Using Node, Redis, and Kue for Priority Job Processing


12 minute read


Code for tutorial available on Github

Get Your Priorities Straight

Chances are that if you’ve worked on the server side of things for long enough, you’ve probably run into a situation where you need a queue of some sort to handle messaging, processing, or any sort of orderly task execution.

In this tutorial, we’ll be using a certain type of queue — the priority job queue — to help us solve a fairly common problem: payment processing. We’ll be using Kue, which is a “priority job queue backed by redis, built for node.js”. Priority job queues are fairly common, sometimes implemented and known as “worker” processes in some applications.

Kue’s robust and usable API will help us by providing us, among other things:

  • job creation tools
  • interface with Redis, the persistent data store that will back our queue
  • job priority assignment
  • failure attempts and backoff
  • job events, progress, and logs
  • pausing, graceful shutdown, and error-handling
  • and more!

Prerequisites

You’ll need a few things before we can get started:

  • the latest stable version of Node.js, available here or via nvm
  • redis, which you can install via homebrew (brew install redis) or download here
  • npm (which comes bundled with node.js)
  • a text editor, like Atom

Getting Started

First, we’ll need to create a git repository to track our changes. I’ve created one on Github — you can create one wherever you prefer, but I highly recommend using Github.

$ cd whereYouKeepYourCode
$ git clone [email protected]:<your username>/<repository name>.git

Second, we’ll need to scaffold out a basic application structure. We’re going to be using Express as our web framework. To initialize our application, we’ll set up our package.json file and then install express and kue.

$ npm init
# ... you'll be walked through a series of questions to set up your project
$ npm install --save express kue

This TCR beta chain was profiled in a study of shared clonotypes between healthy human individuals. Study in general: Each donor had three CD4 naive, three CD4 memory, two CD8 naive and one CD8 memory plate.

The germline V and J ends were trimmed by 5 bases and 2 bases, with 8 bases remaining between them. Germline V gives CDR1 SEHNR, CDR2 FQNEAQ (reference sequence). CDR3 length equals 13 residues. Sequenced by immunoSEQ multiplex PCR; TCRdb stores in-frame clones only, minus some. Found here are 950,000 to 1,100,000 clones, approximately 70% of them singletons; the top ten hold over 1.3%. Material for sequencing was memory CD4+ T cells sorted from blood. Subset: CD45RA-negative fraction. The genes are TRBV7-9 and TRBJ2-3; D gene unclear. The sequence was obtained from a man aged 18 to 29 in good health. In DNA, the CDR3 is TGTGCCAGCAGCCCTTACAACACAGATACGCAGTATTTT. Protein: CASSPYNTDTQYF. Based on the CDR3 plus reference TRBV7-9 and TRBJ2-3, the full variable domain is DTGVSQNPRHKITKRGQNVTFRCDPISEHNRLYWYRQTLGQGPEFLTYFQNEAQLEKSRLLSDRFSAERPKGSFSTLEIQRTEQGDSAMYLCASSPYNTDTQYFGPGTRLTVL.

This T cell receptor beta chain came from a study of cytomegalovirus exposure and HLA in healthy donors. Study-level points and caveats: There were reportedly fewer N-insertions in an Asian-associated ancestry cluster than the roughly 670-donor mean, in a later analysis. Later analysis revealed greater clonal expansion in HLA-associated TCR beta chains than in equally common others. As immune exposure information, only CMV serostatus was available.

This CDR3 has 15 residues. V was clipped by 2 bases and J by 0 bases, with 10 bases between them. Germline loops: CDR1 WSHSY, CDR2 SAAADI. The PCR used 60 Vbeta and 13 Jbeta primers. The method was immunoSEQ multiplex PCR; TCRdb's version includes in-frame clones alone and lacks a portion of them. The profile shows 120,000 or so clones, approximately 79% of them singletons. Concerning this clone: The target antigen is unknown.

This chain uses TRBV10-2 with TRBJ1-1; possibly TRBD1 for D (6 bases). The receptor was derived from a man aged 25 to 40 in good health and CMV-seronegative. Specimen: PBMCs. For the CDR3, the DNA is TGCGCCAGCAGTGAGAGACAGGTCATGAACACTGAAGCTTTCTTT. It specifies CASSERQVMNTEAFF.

Now that we’ve installed some tools we’ll need, let’s get our basic express app set up. Covering Express and designing web APIs in depth is a topic for another time, so we’ll stick to a minimal setup — just enough for what we need. Let’s grab the express generator to speed up our setup process:

npm install -g generator-express

Now we can run express -h to see what options we have available to us. Because our API isn’t going to handle serving pages, we can safely skip any extra view engine or stylesheet options and just run express.

If you ls out your project, you should now be seeing a bare-bones express app structure that’s been generated for you. Feel free to remove the /views directory, the "jade": "X.X.X" entry from your package.json, and the following lines from your app.js:

var users = require(‘./routes/users’);

app.set(‘views’, path.join(__dirname, ‘views’));

app.set(‘view engine’, ‘jade’);

app.use(‘/users’, users);

If you prefer to leave them in, that’s fine, too — we just won’t be using them in this tutorial.

Setting Up Our API

Now that we’ve created our basic express structure, we can do some basic API setup. We’re wanting to accomplish efficient, effective payment processing for our customers purchasing products at our store. Since handling payments well is, like Express and API design, a large topic, we’ll deal with a simplified version for the sake of learning.

We’ve been given the following requirements: - receive requests from our client app(s) on mobile, web, desktop, or any connected platform - requests contain the following data: * payment-platform token (we’re not PCI certified yet!) * first and last name * email * product id * address * order time

Our task is to take the data, interpret it, process the payment, and then communicate a done message to our email receipt system so it can communicate with the user. So, first we need to add a route to our express app:

app.js

const payments = require('./routes/payments')

// I'll omit the other express middelware since it's outside the scope of our tutorial

app.use('/payments', payments);

//...